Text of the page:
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The Daily Local News

Feb 11

What do the “severely conservative” care about?

What are the big issues facing the country and the world today?  Name three and please keep them in mind.

Although I don’t like to use words that call others’ intelligence into question, I am looking at the capaciously-titled article “At CPAC, Santorum Surges Despite Idiotic Claims; Romney Poses as ‘Severe’ Conservative; Gingrich Makes War on GOP,” by Adele Stan at Alternet, 2/11/12.

It’s an analysis of the Conservative Political Action Conference speeches yesterday in Washington, where the Republican candidates are outdoing each other to win the right-wing and TEA Party vote.

As has been in the news, that’s where Romney pronounced the mysterious phrase: “I was a severely conservative governor.”

I’m not going to look at who said what, just what their themes were according to the Alternet article:

I am more conservative than you are (which depends on what “conservative”) really means

gay marriage


the “radical idea” of “man-made global warming”

"government control of choices that should be up to the individual — choices like what kind of light bulb to buy and what kind of car to drive"

"among the nations of the world, the highest standard of living was enjoyed by those nations that used the most of the world’s energy resources" (which is a good thing, the speaker meant)

contraception coverage by employer-provided health insurance

"Americans could expect President Barack Obama, if he is re-elected, to ‘wage war on the Catholic Church’"

For more issues, see the Washington Post online for day 2 (yesterday):

“UPS and Fedex track tens of millions of packages, but the federal government cannot track 11 million illegals — even if they sit still”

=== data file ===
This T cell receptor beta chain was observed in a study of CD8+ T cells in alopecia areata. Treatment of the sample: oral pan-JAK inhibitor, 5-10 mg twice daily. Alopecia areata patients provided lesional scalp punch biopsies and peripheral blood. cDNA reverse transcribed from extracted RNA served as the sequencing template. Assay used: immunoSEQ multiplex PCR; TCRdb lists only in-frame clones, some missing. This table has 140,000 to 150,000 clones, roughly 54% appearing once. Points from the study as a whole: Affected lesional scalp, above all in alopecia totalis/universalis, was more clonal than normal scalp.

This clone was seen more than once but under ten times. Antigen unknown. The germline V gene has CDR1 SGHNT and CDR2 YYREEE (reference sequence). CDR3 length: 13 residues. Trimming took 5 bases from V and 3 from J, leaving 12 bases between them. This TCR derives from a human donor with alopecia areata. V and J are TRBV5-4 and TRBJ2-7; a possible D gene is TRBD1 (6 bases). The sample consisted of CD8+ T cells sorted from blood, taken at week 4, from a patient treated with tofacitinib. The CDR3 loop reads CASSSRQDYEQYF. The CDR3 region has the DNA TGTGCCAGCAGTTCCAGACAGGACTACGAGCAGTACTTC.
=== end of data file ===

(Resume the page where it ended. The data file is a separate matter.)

The three leading candidates didn’t address CPAC on day 1, but one said then to the media:

"I want to create every opportunity for women to be able to serve this country . . . but I do have concerns about women in front-line combat.”

The Post doesn’t seem to be live-blogging day 3 (today) but you get the idea.

Leaving aside whatever our personal positions are: are those the big issues of our time?

When US jobs have been in a tailspin for four years, conservatives are talking about light bulbs? 

When millions of homes have been foreclosed, conservatives are still talking about who wants to have sex with whom and how?

As the US position in the Middle East and world declines and Bin Laden’s grand anti-West strategy spreads, conservatives are talking about who gets to fight in the front lines?

Please, let’s start with a serious world view.  Actually, Ron Paul, for all his failings, is the only remaining conservative candidate who seems to have one of those.  I’d so like a candidate—any candidate—to explain his personal philosophy and how it leads to his solutions for the biggest problems of the world.  Not one-liners, but ten minutes of reason.  Naive, I know.

To be fair, maybe the candidates at CPAC see what Americans do in their homes and places of worship as a big problem of the world.  I just don’t, and I don’t think the government should be concerned with it.  When the TEA Party started up talking about freedom and small government, I thought that’s what they meant, but I guess not.

To be even fairer, we could find some real issues above: immigration policy, global warming, freedom of belief without government intervention.  If the candidates were talking about such concerns in a reasoned, factual manner (see the Post’s Fact Check on conference utterances), maybe their collective standing would rise. 

I’m sure most of us would rather have an idea-oriented debate in the fall than the PAC-driven hit ads we are going to get.

Before that whole new round of nastiness starts, let’s end not with an issue but on a humorous note from day 2, 10:39 a.m.:

Foster Freiss, who is bankrolling a pro-Santorum super PAC, began his introduction of the Pennsylvania senator with a joke

“A conservative, a moderate and a liberal walk into a bar,” he said. ”The bartender says ‘hi Mitt.’”

Seriously, if I had to choose, I’d rather have a candidate who might be able to learn on the job and not follow a pre-ordained, inflexible ideology.  The fact is, the more effective Republican presidents, like Eisenhower and Reagan, evolved in office.

But a candidate who has had some successes by proving himself flexible and open to new ideas trying to sound inflexible and closed to new ideas is not a pretty sight.

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